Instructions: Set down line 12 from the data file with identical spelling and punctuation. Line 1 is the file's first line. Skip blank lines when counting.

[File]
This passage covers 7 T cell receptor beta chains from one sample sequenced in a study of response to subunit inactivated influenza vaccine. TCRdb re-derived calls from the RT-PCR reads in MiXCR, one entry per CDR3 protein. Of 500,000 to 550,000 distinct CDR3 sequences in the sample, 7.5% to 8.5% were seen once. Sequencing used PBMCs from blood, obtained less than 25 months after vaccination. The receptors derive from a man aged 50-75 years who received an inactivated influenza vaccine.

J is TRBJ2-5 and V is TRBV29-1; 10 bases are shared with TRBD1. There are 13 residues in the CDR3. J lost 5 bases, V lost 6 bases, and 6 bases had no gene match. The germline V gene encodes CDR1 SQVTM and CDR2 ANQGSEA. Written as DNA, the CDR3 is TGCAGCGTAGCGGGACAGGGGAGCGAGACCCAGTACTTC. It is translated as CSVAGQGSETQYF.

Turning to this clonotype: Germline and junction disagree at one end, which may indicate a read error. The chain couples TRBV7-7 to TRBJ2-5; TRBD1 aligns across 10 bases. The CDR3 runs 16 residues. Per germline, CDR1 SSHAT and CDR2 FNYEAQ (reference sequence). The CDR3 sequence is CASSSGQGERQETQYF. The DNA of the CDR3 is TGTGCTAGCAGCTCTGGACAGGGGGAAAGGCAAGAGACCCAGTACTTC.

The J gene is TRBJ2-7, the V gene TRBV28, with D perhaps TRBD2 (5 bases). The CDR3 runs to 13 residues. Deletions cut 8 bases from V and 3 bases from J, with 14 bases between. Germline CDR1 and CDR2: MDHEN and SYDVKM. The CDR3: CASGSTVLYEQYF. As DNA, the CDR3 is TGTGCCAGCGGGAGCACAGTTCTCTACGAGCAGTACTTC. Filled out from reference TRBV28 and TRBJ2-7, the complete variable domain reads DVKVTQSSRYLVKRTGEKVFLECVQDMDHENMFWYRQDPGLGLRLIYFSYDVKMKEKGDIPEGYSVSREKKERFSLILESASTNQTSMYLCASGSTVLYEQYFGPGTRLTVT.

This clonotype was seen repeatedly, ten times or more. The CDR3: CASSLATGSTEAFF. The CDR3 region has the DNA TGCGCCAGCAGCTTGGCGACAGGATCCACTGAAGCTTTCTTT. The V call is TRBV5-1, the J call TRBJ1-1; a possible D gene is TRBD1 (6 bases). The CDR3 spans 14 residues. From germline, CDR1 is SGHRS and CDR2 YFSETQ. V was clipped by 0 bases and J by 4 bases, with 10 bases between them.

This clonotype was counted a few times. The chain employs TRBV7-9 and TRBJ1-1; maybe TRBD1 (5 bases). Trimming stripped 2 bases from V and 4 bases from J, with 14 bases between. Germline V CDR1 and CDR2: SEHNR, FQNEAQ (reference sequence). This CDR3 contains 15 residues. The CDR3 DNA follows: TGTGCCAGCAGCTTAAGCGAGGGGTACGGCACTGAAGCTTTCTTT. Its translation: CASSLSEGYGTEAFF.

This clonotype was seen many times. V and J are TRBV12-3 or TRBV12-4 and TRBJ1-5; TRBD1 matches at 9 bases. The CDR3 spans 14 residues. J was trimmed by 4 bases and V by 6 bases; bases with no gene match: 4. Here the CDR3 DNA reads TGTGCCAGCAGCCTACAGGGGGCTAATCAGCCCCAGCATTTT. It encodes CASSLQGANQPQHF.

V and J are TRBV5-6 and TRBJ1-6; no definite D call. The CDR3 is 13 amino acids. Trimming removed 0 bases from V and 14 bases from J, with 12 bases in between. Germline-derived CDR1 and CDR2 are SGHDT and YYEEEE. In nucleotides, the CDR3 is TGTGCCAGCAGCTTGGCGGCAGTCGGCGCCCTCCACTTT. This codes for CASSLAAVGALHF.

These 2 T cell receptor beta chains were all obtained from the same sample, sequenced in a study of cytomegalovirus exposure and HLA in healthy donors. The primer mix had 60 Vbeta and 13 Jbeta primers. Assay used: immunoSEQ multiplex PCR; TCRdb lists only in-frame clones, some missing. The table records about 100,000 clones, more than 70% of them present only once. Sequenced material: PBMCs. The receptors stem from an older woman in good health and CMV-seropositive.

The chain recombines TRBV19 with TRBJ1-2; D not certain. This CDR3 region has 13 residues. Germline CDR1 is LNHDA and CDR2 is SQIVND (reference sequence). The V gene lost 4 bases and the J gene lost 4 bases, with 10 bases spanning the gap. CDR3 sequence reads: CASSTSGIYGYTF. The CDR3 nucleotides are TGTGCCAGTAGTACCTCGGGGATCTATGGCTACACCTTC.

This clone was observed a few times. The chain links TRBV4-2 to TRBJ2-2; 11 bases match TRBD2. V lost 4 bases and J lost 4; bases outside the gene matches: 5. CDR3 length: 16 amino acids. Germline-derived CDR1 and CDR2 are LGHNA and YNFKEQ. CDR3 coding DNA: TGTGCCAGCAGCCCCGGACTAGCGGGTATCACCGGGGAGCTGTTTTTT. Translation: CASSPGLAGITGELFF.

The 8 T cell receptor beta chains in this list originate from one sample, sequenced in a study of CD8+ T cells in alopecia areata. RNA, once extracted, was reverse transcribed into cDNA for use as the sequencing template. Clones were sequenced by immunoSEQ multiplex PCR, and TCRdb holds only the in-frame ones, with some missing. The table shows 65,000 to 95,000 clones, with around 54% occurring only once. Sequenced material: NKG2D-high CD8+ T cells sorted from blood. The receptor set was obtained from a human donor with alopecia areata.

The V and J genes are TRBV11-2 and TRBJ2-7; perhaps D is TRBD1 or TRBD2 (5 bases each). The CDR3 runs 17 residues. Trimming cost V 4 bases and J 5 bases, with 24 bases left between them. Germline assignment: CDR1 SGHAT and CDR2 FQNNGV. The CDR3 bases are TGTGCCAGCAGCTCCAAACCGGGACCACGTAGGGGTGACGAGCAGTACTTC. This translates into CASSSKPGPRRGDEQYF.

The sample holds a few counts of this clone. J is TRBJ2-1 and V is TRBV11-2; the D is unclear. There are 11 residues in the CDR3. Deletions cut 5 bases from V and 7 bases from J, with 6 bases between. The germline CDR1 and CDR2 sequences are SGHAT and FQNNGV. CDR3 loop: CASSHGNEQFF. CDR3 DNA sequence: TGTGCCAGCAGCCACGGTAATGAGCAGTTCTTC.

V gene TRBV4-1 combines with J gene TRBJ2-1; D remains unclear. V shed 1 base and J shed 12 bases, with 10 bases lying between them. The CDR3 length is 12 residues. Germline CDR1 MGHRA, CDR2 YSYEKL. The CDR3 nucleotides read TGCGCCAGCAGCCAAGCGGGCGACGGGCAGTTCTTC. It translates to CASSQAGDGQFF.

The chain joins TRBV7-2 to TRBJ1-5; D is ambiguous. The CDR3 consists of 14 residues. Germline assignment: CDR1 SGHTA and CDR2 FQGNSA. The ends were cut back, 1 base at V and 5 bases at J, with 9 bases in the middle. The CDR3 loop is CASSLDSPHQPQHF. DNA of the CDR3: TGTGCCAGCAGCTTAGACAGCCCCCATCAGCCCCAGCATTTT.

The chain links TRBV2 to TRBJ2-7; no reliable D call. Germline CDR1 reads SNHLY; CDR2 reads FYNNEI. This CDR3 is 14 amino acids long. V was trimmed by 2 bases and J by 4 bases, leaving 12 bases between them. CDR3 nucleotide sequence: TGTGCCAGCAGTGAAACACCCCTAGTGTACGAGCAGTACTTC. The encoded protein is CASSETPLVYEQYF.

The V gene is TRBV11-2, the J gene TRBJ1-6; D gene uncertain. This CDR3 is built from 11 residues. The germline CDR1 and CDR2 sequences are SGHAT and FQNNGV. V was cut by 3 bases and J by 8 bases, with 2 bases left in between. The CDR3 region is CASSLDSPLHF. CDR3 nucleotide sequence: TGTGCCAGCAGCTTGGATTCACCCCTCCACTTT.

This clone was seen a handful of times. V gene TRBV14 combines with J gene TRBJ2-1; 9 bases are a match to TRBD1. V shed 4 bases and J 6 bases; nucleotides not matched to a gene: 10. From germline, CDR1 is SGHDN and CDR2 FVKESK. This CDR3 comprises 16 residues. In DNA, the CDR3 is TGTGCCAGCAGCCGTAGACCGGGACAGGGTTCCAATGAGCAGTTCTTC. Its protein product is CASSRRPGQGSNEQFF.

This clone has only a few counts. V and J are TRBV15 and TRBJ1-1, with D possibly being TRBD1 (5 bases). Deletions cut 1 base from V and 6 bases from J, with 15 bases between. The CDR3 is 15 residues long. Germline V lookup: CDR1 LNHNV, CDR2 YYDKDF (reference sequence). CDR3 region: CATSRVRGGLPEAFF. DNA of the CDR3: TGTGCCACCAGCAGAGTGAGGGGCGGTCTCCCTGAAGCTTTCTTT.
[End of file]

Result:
The 8 T cell receptor beta chains in this list originate from one sample, sequenced in a study of CD8+ T cells in alopecia areata. RNA, once extracted, was reverse transcribed into cDNA for use as the sequencing template. Clones were sequenced by immunoSEQ multiplex PCR, and TCRdb holds only the in-frame ones, with some missing. The table shows 65,000 to 95,000 clones, with around 54% occurring only once. Sequenced material: NKG2D-high CD8+ T cells sorted from blood. The receptor set was obtained from a human donor with alopecia areata.